Saturday, August 26, 2006

Fellow road trippers


Beale Street is a slightly tacky strip of music clubs, souvenir shops and walk-up windows selling beer. Think New Orleans with a little less panache. But the music is irresistible, and walking down the street you can hear it all: Elvis hits from an impersonator, first-rate blues, Sweet Home Alabama, a little BB King, Jimmy Buffet from a karaoke duo.

It was in one of the souvenir shops – sorry, friends and family, I did buy Christmas presents here – that I ran into Lee and Magen Geiger of South Jersey, a father-daughter duo on the ultimate road trip.

In a week, the pair has gone down Virginia’s Skyline Drive, the Tail of the Dragon Road into N.C. and Tennessee, Sante Fe, Phoenix, Vegas, back to Memphis … with a few days left to go. Along the way they bought a six-week-old “Min Pin’’ – a precious miniature pinscher named Koko that was getting lots of oohs and aahs on the street.

“It’s the ultimate father-daughter bonding trip,’’ said Lee. And what have they learned along the way? “People in Tennessee can’t drive,’’ said Magen, 15.



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Photos: Top, Lee and Magen Geiger with Koko. Bottom, Beale Street.

7 comments:

debbie kowalsky said...

How true that is--if you want to find out who your child really is, take a one-on-one road trip. My first was with my older son when he was in fourth grade and we went around Florida. My latest was this year with my younger son (now 16) going from camp in North Carolina to Maryland to visit relatives and then down the coast. From learning about their taste in music, their navigation skills, the places they find interesting and overhearing cell phone calls to their best friends (and camp girlfriend), you get a real insight into their lives and minds. And you never know what they will blurt out on a roadtrip when you're traveling 70 miles an hour that they never would have disclosed at home (or what question they might have for you). I can say that my boys feel very comfortable "sharing" with me and we now have experiences that can never be replaced. My older son and I went to New Orleans for the first time last year, leaving one week before Katrina hit. We have felt emotionally invested in the progress there.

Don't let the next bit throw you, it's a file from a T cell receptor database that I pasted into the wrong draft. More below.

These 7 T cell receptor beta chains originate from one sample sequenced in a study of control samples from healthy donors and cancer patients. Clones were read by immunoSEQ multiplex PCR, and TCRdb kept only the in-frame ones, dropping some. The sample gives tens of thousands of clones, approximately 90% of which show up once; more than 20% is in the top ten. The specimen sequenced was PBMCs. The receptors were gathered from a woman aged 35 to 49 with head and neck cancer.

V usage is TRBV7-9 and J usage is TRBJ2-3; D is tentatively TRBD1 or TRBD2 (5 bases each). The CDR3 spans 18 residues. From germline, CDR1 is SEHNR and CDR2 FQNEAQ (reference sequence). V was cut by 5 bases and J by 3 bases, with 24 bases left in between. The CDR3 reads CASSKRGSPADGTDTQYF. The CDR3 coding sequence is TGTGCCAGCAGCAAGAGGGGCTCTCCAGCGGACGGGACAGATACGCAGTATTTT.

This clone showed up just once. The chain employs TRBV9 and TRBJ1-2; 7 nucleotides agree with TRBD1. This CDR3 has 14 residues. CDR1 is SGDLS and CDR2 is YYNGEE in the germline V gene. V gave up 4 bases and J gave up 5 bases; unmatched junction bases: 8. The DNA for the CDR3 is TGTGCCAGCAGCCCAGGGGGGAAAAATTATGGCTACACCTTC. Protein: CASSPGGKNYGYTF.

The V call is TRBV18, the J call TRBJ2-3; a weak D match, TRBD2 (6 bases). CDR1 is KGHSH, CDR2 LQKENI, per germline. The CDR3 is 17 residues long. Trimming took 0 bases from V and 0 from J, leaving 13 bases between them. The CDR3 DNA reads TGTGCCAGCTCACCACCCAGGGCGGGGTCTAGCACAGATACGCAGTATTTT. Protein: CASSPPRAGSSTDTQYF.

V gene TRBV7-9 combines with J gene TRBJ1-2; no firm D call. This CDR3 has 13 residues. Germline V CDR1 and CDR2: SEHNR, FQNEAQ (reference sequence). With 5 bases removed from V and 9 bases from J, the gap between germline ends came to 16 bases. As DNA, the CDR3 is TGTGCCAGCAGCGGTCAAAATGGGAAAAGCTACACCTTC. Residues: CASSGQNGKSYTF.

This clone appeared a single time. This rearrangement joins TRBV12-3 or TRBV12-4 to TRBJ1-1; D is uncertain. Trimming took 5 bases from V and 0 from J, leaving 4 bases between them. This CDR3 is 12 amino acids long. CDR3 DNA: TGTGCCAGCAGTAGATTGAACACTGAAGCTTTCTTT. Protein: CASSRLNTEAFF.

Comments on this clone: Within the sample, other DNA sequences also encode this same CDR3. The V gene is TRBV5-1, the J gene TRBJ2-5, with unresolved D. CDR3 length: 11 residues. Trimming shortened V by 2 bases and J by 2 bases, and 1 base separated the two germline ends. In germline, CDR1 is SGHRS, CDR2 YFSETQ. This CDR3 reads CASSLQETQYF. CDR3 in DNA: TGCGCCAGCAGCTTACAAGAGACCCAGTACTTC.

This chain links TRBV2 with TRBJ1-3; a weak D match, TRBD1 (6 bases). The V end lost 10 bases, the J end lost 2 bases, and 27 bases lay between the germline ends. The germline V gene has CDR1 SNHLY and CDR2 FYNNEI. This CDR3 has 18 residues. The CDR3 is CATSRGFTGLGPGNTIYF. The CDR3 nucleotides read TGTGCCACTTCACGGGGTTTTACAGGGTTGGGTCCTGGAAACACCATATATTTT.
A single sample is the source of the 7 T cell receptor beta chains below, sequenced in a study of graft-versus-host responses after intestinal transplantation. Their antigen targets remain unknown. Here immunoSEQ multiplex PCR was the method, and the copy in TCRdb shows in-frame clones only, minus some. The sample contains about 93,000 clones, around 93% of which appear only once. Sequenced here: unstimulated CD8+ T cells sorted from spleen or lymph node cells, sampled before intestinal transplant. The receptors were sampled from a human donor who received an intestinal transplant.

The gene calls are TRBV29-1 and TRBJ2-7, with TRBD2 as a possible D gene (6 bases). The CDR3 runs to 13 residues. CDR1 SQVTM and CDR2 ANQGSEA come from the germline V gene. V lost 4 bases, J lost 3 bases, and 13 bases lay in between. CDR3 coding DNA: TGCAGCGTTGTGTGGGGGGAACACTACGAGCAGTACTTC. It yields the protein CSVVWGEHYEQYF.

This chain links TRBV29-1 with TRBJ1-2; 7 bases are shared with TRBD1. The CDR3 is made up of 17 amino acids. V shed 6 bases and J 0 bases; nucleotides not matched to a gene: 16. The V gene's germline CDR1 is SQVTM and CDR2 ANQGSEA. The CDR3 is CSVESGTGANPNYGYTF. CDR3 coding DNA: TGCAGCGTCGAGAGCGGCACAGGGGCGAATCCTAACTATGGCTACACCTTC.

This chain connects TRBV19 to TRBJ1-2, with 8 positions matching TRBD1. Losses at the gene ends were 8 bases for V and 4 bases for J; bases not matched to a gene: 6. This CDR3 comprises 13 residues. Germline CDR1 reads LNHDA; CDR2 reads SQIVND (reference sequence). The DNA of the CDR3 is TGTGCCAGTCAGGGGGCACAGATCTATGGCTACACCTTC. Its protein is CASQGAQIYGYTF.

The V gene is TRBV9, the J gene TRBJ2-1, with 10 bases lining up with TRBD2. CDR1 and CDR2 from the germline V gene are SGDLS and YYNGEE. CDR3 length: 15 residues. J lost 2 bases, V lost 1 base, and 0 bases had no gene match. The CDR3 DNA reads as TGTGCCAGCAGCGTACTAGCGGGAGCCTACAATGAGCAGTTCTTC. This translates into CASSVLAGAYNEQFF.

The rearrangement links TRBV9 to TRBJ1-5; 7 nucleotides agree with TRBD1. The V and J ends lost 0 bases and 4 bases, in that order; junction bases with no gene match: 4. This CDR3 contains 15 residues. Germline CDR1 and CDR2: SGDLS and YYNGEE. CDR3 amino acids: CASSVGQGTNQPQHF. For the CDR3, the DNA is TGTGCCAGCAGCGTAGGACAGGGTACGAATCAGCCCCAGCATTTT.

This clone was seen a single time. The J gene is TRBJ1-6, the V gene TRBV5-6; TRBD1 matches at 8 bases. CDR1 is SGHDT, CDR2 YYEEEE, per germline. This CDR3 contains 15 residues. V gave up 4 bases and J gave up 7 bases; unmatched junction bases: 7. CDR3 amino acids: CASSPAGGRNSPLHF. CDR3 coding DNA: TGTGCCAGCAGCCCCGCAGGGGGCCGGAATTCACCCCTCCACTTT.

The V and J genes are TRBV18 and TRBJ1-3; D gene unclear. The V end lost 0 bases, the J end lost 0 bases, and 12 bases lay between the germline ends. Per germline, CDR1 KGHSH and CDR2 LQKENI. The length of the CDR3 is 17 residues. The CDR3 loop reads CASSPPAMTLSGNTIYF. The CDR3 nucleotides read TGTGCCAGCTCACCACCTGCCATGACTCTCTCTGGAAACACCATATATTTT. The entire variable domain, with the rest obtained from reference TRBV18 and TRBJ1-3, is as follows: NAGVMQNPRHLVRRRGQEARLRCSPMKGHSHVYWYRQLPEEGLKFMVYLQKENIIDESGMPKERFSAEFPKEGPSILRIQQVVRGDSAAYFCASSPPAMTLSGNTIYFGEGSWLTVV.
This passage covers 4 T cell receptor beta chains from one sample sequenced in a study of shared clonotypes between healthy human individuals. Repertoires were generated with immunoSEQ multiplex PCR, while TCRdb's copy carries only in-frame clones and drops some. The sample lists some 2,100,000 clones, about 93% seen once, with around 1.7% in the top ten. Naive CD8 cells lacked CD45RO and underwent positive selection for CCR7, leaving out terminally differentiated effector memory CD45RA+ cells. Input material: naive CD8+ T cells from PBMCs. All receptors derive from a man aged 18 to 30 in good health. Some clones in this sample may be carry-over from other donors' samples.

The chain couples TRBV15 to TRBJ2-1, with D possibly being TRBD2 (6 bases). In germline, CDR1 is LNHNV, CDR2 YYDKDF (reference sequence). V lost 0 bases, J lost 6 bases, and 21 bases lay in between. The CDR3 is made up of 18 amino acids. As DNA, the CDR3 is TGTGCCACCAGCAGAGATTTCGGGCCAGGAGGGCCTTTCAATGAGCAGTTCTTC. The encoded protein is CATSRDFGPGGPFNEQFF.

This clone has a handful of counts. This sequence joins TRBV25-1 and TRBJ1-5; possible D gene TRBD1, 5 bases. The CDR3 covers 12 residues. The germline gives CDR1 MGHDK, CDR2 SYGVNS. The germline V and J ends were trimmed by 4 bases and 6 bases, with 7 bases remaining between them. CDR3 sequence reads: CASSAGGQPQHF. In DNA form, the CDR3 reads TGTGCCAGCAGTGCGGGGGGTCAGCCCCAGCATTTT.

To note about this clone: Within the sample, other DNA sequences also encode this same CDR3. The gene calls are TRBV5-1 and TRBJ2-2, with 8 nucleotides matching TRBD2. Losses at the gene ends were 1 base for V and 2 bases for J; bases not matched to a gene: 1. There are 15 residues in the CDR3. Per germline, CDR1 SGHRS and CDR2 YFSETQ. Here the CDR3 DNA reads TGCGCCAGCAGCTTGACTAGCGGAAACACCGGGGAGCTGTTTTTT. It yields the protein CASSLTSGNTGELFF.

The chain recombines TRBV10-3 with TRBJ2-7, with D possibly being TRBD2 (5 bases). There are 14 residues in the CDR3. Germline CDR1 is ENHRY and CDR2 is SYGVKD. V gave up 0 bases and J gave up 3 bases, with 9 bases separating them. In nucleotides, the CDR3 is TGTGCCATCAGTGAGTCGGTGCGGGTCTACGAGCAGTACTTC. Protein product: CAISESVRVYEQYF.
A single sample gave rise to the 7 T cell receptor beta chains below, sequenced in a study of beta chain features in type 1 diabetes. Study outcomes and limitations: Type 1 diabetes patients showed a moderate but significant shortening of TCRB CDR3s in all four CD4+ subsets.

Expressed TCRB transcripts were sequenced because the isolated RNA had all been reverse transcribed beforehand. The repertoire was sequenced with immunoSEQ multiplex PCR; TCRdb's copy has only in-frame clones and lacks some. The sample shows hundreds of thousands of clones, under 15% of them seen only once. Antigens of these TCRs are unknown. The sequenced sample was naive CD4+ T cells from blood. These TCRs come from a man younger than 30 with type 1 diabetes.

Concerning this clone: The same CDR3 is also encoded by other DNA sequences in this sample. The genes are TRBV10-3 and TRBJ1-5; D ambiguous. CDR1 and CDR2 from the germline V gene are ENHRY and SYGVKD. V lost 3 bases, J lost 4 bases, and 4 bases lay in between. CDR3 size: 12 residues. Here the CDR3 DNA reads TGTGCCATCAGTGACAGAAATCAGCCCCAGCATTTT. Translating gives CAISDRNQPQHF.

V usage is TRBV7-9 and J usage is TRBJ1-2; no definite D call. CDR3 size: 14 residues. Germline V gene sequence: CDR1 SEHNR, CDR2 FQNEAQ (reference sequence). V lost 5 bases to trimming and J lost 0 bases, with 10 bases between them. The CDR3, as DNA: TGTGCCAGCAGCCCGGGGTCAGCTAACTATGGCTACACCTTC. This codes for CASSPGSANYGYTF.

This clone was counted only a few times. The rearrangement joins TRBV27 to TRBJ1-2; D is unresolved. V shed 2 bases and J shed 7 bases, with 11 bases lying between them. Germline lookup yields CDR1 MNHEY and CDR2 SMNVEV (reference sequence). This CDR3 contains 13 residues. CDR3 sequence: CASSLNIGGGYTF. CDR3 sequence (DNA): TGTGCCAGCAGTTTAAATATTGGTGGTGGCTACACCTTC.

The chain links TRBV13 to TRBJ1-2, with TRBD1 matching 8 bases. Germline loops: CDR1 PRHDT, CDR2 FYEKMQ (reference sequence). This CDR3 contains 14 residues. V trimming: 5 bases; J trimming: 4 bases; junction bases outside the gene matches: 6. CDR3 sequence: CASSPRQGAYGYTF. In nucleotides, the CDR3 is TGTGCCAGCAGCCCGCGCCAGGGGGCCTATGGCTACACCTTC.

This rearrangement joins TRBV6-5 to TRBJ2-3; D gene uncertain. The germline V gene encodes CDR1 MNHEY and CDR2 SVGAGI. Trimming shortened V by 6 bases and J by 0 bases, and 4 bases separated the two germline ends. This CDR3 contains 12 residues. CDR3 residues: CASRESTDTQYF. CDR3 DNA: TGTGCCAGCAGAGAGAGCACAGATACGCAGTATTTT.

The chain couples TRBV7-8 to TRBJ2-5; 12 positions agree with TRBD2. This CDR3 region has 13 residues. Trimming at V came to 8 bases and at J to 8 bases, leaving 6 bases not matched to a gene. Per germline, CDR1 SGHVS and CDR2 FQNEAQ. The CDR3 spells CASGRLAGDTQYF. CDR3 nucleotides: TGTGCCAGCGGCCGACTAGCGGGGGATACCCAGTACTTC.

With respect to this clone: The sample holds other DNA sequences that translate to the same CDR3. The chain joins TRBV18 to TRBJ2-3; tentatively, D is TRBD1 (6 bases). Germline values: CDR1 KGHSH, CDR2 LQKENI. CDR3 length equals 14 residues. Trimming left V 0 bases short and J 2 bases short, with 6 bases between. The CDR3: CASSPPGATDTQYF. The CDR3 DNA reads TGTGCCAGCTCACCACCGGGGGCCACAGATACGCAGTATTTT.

Patrick F said...

Hi Jane
sounds like you are in St Louis today.
If you have time go to the City Museum in downtown St Louis. You didnt have it as a choice so I choose Blueberry Hill. Ask to speak to the owner Joe Edwards if he is there, he helped redevelop the loop area. Ask him about the City Museum!!
Pat

Sarah Eaton said...

Hello Jane,
I'm just now able to join your roadtrip, because I've been on the road myself. It sound like you've been having a great time so far. I'll post here the earlier e-mail I sent to you before you left and will then add suggestions for future stops.

What a great trip. It was just by chance that I was on the Herald’s website when I clicked on Travel on a whim and saw your blog. I made a similar seven-week solo trip last Fall to celebrate my retirement from the City of Miami. That trip was one of my most memorable journeys ever. I also just completed a six week trip to Oregon, Washington, and California, and am now in Montana until October. Although I have always loved to travel, I now have the luxury of time to really enjoy this passion. I thought I would pick some of my favorite places from these last two trips to send to you.

Any national park/monument is at the top of my list of places to visit, but the lesser known parks, such as Sequoia-Kings Canyon, North Cascades, Petrified Forest, and Theodore Roosevelt, are just as magnificent, and less crowded, than such classics as Yellowstone and the Grand Canyon.